The liver is a large, meaty organ that sits on the right side of the belly. Weighing about 1.5 Kg, the liver is reddish-brown in color and feels rubbery to the touch. Normally you can’t feel the liver, because it’s protected by the rib cage.

The liver has two large sections, called the right and the left lobes. The gallbladder sits under the liver, along with parts of the pancreas and intestines. The liver and these organs work together to digest, absorb, and process food.

The liver’s main job is to filter the blood coming from the digestive tract, before passing it to the rest of the body. The liver also detoxifies chemicals and metabolizes drugs. As it does so, the liver secretes bile that ends up back in the intestines. The liver also makes proteins important for blood clotting and other

The liver is a vital organ present in a human being and some other animals. It has a wide range of functions, including detoxification, protein synthesis, and production of biochemicals necessary for digestion. The liver is necessary for survival; there is currently no way to compensate for the absence of liver function long term, although liver dialysis can be used short term.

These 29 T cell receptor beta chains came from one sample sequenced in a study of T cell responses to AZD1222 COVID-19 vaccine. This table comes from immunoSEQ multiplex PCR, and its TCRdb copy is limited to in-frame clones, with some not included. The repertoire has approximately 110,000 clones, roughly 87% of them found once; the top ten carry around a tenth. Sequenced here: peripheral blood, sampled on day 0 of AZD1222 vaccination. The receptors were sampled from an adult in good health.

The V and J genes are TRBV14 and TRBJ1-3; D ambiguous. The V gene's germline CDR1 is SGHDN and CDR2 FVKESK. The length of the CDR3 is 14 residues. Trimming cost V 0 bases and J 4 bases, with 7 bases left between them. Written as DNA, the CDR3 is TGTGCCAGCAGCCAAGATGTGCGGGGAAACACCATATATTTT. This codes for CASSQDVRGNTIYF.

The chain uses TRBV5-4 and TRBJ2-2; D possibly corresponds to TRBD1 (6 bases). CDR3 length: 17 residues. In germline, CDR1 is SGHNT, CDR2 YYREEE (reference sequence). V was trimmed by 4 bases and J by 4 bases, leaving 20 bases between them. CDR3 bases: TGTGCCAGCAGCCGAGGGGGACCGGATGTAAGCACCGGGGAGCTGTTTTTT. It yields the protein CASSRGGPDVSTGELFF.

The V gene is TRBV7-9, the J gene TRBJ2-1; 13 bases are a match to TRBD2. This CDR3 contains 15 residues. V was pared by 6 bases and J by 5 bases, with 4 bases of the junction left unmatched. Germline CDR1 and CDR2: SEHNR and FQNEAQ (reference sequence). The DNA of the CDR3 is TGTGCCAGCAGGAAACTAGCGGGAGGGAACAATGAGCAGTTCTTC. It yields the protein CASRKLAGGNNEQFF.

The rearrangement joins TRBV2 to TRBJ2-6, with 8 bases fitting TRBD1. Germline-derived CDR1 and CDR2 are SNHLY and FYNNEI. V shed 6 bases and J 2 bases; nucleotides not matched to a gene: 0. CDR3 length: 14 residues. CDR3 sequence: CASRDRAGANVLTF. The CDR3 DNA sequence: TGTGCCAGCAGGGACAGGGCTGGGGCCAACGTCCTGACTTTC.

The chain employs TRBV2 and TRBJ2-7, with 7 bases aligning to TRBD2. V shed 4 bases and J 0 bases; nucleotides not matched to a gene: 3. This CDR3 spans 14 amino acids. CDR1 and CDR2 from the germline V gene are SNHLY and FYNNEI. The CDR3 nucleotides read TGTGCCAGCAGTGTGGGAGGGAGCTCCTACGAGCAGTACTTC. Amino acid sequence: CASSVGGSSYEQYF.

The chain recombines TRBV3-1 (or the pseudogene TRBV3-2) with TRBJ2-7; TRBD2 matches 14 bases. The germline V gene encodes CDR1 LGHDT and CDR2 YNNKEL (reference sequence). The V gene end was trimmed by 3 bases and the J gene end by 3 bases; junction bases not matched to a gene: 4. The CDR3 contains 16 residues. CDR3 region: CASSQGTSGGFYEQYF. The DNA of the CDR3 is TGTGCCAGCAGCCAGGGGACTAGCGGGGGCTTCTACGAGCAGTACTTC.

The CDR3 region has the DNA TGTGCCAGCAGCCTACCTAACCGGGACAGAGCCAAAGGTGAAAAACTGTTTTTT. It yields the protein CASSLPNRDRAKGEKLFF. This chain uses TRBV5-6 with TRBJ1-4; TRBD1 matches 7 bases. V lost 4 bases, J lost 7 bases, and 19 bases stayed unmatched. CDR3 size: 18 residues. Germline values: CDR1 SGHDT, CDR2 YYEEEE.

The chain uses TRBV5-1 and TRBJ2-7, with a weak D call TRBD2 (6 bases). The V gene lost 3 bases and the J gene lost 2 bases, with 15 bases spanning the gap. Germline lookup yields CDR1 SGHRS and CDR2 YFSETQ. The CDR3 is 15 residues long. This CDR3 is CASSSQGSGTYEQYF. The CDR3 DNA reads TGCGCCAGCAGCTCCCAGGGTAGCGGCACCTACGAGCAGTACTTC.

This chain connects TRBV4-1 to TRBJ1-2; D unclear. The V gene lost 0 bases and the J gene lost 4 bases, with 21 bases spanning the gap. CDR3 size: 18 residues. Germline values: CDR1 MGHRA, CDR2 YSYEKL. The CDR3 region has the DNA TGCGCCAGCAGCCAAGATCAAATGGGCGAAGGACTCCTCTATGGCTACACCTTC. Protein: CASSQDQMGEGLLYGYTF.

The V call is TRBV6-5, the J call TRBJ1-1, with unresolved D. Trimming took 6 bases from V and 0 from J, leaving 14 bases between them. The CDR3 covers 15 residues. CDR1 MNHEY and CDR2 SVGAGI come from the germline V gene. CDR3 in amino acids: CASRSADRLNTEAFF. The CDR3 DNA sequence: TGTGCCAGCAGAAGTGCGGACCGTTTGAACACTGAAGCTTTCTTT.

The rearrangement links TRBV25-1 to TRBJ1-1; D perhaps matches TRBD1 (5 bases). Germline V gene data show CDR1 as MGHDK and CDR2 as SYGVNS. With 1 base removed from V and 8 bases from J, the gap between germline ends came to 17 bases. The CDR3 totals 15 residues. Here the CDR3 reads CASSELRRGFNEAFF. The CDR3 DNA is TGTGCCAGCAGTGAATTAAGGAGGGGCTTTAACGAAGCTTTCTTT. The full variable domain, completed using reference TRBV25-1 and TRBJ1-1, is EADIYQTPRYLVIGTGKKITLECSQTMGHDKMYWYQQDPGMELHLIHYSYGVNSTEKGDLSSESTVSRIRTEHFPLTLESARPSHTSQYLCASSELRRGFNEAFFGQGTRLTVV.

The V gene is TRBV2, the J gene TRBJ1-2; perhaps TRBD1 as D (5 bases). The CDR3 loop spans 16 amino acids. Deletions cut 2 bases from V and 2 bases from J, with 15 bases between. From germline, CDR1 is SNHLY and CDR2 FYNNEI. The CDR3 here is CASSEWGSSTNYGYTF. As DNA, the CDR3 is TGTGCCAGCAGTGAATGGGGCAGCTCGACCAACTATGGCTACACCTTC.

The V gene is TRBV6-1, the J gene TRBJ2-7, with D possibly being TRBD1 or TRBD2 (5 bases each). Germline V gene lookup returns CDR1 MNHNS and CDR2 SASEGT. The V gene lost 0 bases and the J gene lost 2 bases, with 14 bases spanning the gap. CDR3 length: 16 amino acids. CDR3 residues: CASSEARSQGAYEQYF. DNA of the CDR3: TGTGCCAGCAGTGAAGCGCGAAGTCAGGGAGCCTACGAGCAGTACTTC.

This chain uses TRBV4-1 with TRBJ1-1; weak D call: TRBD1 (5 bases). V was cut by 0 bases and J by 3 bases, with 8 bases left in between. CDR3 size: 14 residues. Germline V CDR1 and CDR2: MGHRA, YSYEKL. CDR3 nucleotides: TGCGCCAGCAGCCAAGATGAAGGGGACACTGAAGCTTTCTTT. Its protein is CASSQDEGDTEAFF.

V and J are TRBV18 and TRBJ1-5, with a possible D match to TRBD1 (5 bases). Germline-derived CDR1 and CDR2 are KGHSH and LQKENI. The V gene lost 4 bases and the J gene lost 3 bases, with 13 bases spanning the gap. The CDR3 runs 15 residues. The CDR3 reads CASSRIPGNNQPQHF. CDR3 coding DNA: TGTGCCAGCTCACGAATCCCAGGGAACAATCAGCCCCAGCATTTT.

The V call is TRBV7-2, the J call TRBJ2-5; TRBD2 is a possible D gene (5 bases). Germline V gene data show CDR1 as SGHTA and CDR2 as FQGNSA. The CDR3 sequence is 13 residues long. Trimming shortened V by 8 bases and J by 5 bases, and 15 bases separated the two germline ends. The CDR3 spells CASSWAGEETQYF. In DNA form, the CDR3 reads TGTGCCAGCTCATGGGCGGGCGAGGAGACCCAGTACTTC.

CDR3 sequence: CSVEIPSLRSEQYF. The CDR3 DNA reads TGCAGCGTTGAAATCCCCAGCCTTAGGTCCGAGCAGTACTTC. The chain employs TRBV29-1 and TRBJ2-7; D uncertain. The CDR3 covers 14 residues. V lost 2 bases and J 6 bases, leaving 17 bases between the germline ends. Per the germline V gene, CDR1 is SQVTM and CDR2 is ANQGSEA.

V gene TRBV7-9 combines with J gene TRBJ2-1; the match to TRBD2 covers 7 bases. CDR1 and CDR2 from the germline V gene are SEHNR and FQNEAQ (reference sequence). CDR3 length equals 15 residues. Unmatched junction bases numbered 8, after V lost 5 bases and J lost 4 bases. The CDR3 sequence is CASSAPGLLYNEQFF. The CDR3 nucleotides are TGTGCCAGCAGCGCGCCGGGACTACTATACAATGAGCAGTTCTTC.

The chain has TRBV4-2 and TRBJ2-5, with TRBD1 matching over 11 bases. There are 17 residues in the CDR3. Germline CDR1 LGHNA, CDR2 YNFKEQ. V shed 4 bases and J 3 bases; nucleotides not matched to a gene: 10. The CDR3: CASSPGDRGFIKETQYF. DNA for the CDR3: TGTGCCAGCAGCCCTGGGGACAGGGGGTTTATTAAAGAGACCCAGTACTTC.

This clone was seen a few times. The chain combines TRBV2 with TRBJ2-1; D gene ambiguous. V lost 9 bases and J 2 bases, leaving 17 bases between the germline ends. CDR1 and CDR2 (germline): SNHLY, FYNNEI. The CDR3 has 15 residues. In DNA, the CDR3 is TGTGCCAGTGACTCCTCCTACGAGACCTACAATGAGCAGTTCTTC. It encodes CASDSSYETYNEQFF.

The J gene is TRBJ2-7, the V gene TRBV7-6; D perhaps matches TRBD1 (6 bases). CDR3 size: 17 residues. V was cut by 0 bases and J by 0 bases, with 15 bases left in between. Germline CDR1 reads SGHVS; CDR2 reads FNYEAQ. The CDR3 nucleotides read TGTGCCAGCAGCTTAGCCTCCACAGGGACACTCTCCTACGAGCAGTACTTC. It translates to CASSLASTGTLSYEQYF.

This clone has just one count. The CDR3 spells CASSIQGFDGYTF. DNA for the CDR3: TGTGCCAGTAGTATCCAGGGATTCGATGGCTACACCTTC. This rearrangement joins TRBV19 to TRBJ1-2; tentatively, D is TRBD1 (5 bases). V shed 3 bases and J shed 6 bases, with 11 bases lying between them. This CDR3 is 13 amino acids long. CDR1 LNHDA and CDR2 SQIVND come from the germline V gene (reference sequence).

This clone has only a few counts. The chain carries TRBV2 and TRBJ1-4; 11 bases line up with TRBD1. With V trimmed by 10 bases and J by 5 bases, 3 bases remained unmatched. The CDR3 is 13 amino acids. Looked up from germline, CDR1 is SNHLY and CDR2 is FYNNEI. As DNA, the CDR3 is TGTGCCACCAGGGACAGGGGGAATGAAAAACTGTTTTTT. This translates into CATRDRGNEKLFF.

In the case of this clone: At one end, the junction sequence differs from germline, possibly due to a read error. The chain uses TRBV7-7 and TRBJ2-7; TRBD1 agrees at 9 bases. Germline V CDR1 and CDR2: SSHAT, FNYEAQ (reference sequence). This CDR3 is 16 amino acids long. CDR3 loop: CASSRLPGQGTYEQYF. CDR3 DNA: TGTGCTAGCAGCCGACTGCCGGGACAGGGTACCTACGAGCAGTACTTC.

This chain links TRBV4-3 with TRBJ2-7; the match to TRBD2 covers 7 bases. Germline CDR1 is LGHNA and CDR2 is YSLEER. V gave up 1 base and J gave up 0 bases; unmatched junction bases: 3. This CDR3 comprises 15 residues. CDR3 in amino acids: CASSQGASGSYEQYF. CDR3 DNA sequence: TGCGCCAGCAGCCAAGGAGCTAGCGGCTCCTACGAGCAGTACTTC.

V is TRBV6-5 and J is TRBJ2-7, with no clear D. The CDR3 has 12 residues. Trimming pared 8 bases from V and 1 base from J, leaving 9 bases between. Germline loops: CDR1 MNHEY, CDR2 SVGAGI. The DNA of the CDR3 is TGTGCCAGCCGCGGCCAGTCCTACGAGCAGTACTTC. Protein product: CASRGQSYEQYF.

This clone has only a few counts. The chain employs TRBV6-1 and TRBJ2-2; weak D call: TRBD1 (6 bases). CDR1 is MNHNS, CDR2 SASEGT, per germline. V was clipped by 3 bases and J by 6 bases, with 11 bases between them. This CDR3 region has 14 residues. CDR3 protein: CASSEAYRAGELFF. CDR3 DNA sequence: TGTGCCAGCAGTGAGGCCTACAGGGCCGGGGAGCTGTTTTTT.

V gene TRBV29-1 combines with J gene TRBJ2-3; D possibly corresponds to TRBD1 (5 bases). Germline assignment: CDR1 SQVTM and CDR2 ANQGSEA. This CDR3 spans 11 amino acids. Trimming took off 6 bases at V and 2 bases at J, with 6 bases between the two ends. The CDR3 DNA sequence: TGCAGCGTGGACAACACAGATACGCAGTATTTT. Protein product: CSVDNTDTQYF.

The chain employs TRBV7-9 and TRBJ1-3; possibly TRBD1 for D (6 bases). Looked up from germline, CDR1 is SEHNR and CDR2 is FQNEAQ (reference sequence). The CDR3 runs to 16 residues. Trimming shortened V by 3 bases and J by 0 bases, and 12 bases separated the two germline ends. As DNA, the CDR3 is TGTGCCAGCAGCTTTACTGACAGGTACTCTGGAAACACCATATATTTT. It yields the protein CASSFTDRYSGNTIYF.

This organ plays a major role in metabolism and has a number of functions in the body, including glycogen storage, decomposition of red blood cells, plasma protein synthesis, harmone production, and detoxification. It lies below the diaphragm in the abdominal-pelvic region of the abdomen. It produces bile, an alkaline compound which aids in digestion via the emulsification oflipids. The liver’s highly specialized tissue regulates a wide variety of high-volume biochemical reactions, including the synthesis and breakdown of small and complex molecules, many of which are necessary for normal vital functions.